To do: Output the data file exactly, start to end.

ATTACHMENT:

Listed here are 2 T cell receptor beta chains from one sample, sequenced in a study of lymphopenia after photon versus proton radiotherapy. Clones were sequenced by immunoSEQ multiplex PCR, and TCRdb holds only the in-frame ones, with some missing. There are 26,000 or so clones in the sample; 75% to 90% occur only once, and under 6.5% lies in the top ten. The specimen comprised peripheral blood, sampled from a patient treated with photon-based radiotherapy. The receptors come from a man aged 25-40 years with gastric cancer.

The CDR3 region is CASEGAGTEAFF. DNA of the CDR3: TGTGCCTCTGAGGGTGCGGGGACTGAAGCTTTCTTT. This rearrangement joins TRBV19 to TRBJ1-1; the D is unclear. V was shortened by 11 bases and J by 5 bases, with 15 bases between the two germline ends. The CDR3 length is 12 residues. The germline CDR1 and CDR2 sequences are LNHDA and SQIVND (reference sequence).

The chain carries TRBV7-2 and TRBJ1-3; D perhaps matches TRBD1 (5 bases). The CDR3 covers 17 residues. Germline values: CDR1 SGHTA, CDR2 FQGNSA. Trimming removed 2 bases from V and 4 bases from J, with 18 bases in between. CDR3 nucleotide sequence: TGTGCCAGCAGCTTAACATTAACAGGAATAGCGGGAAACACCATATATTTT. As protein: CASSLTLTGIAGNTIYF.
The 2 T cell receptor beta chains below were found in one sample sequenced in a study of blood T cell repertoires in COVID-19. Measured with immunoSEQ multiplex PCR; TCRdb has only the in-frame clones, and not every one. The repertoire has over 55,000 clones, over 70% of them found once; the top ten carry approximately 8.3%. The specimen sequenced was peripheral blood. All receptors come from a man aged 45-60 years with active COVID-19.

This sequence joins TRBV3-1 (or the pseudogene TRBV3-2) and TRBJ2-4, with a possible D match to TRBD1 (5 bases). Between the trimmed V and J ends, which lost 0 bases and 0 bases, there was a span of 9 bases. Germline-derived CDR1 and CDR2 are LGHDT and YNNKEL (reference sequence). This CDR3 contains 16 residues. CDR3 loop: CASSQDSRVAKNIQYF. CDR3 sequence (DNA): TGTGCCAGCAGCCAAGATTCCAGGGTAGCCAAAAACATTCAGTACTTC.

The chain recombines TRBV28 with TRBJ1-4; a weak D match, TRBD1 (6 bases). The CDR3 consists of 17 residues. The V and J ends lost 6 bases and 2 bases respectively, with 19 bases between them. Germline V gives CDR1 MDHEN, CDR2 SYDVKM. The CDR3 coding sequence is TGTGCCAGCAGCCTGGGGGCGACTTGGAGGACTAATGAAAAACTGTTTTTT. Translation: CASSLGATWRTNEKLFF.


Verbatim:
Listed here are 2 T cell receptor beta chains from one sample, sequenced in a study of lymphopenia after photon versus proton radiotherapy. Clones were sequenced by immunoSEQ multiplex PCR, and TCRdb holds only the in-frame ones, with some missing. There are 26,000 or so clones in the sample; 75% to 90% occur only once, and under 6.5% lies in the top ten. The specimen comprised peripheral blood, sampled from a patient treated with photon-based radiotherapy. The receptors come from a man aged 25-40 years with gastric cancer.

The CDR3 region is CASEGAGTEAFF. DNA of the CDR3: TGTGCCTCTGAGGGTGCGGGGACTGAAGCTTTCTTT. This rearrangement joins TRBV19 to TRBJ1-1; the D is unclear. V was shortened by 11 bases and J by 5 bases, with 15 bases between the two germline ends. The CDR3 length is 12 residues. The germline CDR1 and CDR2 sequences are LNHDA and SQIVND (reference sequence).

The chain carries TRBV7-2 and TRBJ1-3; D perhaps matches TRBD1 (5 bases). The CDR3 covers 17 residues. Germline values: CDR1 SGHTA, CDR2 FQGNSA. Trimming removed 2 bases from V and 4 bases from J, with 18 bases in between. CDR3 nucleotide sequence: TGTGCCAGCAGCTTAACATTAACAGGAATAGCGGGAAACACCATATATTTT. As protein: CASSLTLTGIAGNTIYF.
The 2 T cell receptor beta chains below were found in one sample sequenced in a study of blood T cell repertoires in COVID-19. Measured with immunoSEQ multiplex PCR; TCRdb has only the in-frame clones, and not every one. The repertoire has over 55,000 clones, over 70% of them found once; the top ten carry approximately 8.3%. The specimen sequenced was peripheral blood. All receptors come from a man aged 45-60 years with active COVID-19.

This sequence joins TRBV3-1 (or the pseudogene TRBV3-2) and TRBJ2-4, with a possible D match to TRBD1 (5 bases). Between the trimmed V and J ends, which lost 0 bases and 0 bases, there was a span of 9 bases. Germline-derived CDR1 and CDR2 are LGHDT and YNNKEL (reference sequence). This CDR3 contains 16 residues. CDR3 loop: CASSQDSRVAKNIQYF. CDR3 sequence (DNA): TGTGCCAGCAGCCAAGATTCCAGGGTAGCCAAAAACATTCAGTACTTC.

The chain recombines TRBV28 with TRBJ1-4; a weak D match, TRBD1 (6 bases). The CDR3 consists of 17 residues. The V and J ends lost 6 bases and 2 bases respectively, with 19 bases between them. Germline V gives CDR1 MDHEN, CDR2 SYDVKM. The CDR3 coding sequence is TGTGCCAGCAGCCTGGGGGCGACTTGGAGGACTAATGAAAAACTGTTTTTT. Translation: CASSLGATWRTNEKLFF.